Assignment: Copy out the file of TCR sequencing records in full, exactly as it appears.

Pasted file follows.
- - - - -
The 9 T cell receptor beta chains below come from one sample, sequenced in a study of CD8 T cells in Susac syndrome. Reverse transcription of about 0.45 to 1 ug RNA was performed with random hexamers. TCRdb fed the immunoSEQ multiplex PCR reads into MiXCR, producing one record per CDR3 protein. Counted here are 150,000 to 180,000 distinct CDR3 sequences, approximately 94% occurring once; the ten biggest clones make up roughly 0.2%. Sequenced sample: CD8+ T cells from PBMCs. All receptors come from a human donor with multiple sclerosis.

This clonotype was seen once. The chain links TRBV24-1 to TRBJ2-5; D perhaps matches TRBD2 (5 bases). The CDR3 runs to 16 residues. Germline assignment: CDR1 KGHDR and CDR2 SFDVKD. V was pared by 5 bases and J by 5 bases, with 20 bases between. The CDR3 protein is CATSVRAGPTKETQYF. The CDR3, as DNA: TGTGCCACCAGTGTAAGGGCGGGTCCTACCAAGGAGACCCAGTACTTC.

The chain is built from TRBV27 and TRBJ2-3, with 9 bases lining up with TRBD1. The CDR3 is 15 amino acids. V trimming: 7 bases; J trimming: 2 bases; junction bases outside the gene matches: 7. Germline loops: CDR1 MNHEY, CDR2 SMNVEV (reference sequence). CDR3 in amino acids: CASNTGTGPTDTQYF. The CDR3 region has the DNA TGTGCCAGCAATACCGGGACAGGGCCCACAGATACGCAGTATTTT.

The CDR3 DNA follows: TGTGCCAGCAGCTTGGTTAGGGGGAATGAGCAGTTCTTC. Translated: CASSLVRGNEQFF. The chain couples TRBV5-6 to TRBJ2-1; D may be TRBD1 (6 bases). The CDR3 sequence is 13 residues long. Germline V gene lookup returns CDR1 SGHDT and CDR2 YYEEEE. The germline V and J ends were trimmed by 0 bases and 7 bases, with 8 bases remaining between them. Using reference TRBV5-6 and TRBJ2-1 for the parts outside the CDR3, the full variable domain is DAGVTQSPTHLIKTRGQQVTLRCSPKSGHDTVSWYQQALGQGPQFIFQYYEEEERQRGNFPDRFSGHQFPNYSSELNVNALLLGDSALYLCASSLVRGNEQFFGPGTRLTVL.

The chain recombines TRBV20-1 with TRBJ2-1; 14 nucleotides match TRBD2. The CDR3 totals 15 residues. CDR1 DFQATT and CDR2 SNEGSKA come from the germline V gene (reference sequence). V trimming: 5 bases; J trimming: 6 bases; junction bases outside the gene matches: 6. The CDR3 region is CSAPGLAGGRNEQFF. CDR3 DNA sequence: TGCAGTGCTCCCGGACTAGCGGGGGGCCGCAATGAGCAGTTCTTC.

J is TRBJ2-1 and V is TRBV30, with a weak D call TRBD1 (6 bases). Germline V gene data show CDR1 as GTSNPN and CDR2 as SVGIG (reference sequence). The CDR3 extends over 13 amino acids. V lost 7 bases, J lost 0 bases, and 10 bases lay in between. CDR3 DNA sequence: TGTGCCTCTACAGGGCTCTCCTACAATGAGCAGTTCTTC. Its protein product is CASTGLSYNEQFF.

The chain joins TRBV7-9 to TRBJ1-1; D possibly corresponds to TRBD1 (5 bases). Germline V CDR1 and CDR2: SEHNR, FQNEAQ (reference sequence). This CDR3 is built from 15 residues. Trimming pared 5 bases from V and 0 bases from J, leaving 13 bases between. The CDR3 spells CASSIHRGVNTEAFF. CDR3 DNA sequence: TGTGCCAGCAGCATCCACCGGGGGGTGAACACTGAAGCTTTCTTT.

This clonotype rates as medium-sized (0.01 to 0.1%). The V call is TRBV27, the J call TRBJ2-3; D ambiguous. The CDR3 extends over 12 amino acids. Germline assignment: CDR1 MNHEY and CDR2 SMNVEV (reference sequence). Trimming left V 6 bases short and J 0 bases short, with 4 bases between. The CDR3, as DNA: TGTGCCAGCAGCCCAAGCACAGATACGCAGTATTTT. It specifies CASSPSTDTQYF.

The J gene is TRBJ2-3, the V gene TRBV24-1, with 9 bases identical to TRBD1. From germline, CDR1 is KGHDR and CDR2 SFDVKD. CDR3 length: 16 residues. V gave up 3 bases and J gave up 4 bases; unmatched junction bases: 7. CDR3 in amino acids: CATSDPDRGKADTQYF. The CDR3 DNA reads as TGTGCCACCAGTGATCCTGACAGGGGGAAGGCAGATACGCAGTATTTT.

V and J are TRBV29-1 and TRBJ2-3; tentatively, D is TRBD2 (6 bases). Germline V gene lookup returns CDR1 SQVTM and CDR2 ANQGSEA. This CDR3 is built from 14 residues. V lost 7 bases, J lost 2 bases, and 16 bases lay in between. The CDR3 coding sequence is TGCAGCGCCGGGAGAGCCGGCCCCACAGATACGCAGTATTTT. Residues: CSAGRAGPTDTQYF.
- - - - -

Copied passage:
The 9 T cell receptor beta chains below come from one sample, sequenced in a study of CD8 T cells in Susac syndrome. Reverse transcription of about 0.45 to 1 ug RNA was performed with random hexamers. TCRdb fed the immunoSEQ multiplex PCR reads into MiXCR, producing one record per CDR3 protein. Counted here are 150,000 to 180,000 distinct CDR3 sequences, approximately 94% occurring once; the ten biggest clones make up roughly 0.2%. Sequenced sample: CD8+ T cells from PBMCs. All receptors come from a human donor with multiple sclerosis.

This clonotype was seen once. The chain links TRBV24-1 to TRBJ2-5; D perhaps matches TRBD2 (5 bases). The CDR3 runs to 16 residues. Germline assignment: CDR1 KGHDR and CDR2 SFDVKD. V was pared by 5 bases and J by 5 bases, with 20 bases between. The CDR3 protein is CATSVRAGPTKETQYF. The CDR3, as DNA: TGTGCCACCAGTGTAAGGGCGGGTCCTACCAAGGAGACCCAGTACTTC.

The chain is built from TRBV27 and TRBJ2-3, with 9 bases lining up with TRBD1. The CDR3 is 15 amino acids. V trimming: 7 bases; J trimming: 2 bases; junction bases outside the gene matches: 7. Germline loops: CDR1 MNHEY, CDR2 SMNVEV (reference sequence). CDR3 in amino acids: CASNTGTGPTDTQYF. The CDR3 region has the DNA TGTGCCAGCAATACCGGGACAGGGCCCACAGATACGCAGTATTTT.

The CDR3 DNA follows: TGTGCCAGCAGCTTGGTTAGGGGGAATGAGCAGTTCTTC. Translated: CASSLVRGNEQFF. The chain couples TRBV5-6 to TRBJ2-1; D may be TRBD1 (6 bases). The CDR3 sequence is 13 residues long. Germline V gene lookup returns CDR1 SGHDT and CDR2 YYEEEE. The germline V and J ends were trimmed by 0 bases and 7 bases, with 8 bases remaining between them. Using reference TRBV5-6 and TRBJ2-1 for the parts outside the CDR3, the full variable domain is DAGVTQSPTHLIKTRGQQVTLRCSPKSGHDTVSWYQQALGQGPQFIFQYYEEEERQRGNFPDRFSGHQFPNYSSELNVNALLLGDSALYLCASSLVRGNEQFFGPGTRLTVL.

The chain recombines TRBV20-1 with TRBJ2-1; 14 nucleotides match TRBD2. The CDR3 totals 15 residues. CDR1 DFQATT and CDR2 SNEGSKA come from the germline V gene (reference sequence). V trimming: 5 bases; J trimming: 6 bases; junction bases outside the gene matches: 6. The CDR3 region is CSAPGLAGGRNEQFF. CDR3 DNA sequence: TGCAGTGCTCCCGGACTAGCGGGGGGCCGCAATGAGCAGTTCTTC.

J is TRBJ2-1 and V is TRBV30, with a weak D call TRBD1 (6 bases). Germline V gene data show CDR1 as GTSNPN and CDR2 as SVGIG (reference sequence). The CDR3 extends over 13 amino acids. V lost 7 bases, J lost 0 bases, and 10 bases lay in between. CDR3 DNA sequence: TGTGCCTCTACAGGGCTCTCCTACAATGAGCAGTTCTTC. Its protein product is CASTGLSYNEQFF.

The chain joins TRBV7-9 to TRBJ1-1; D possibly corresponds to TRBD1 (5 bases). Germline V CDR1 and CDR2: SEHNR, FQNEAQ (reference sequence). This CDR3 is built from 15 residues. Trimming pared 5 bases from V and 0 bases from J, leaving 13 bases between. The CDR3 spells CASSIHRGVNTEAFF. CDR3 DNA sequence: TGTGCCAGCAGCATCCACCGGGGGGTGAACACTGAAGCTTTCTTT.

This clonotype rates as medium-sized (0.01 to 0.1%). The V call is TRBV27, the J call TRBJ2-3; D ambiguous. The CDR3 extends over 12 amino acids. Germline assignment: CDR1 MNHEY and CDR2 SMNVEV (reference sequence). Trimming left V 6 bases short and J 0 bases short, with 4 bases between. The CDR3, as DNA: TGTGCCAGCAGCCCAAGCACAGATACGCAGTATTTT. It specifies CASSPSTDTQYF.

The J gene is TRBJ2-3, the V gene TRBV24-1, with 9 bases identical to TRBD1. From germline, CDR1 is KGHDR and CDR2 SFDVKD. CDR3 length: 16 residues. V gave up 3 bases and J gave up 4 bases; unmatched junction bases: 7. CDR3 in amino acids: CATSDPDRGKADTQYF. The CDR3 DNA reads as TGTGCCACCAGTGATCCTGACAGGGGGAAGGCAGATACGCAGTATTTT.

V and J are TRBV29-1 and TRBJ2-3; tentatively, D is TRBD2 (6 bases). Germline V gene lookup returns CDR1 SQVTM and CDR2 ANQGSEA. This CDR3 is built from 14 residues. V lost 7 bases, J lost 2 bases, and 16 bases lay in between. The CDR3 coding sequence is TGCAGCGCCGGGAGAGCCGGCCCCACAGATACGCAGTATTTT. Residues: CSAGRAGPTDTQYF.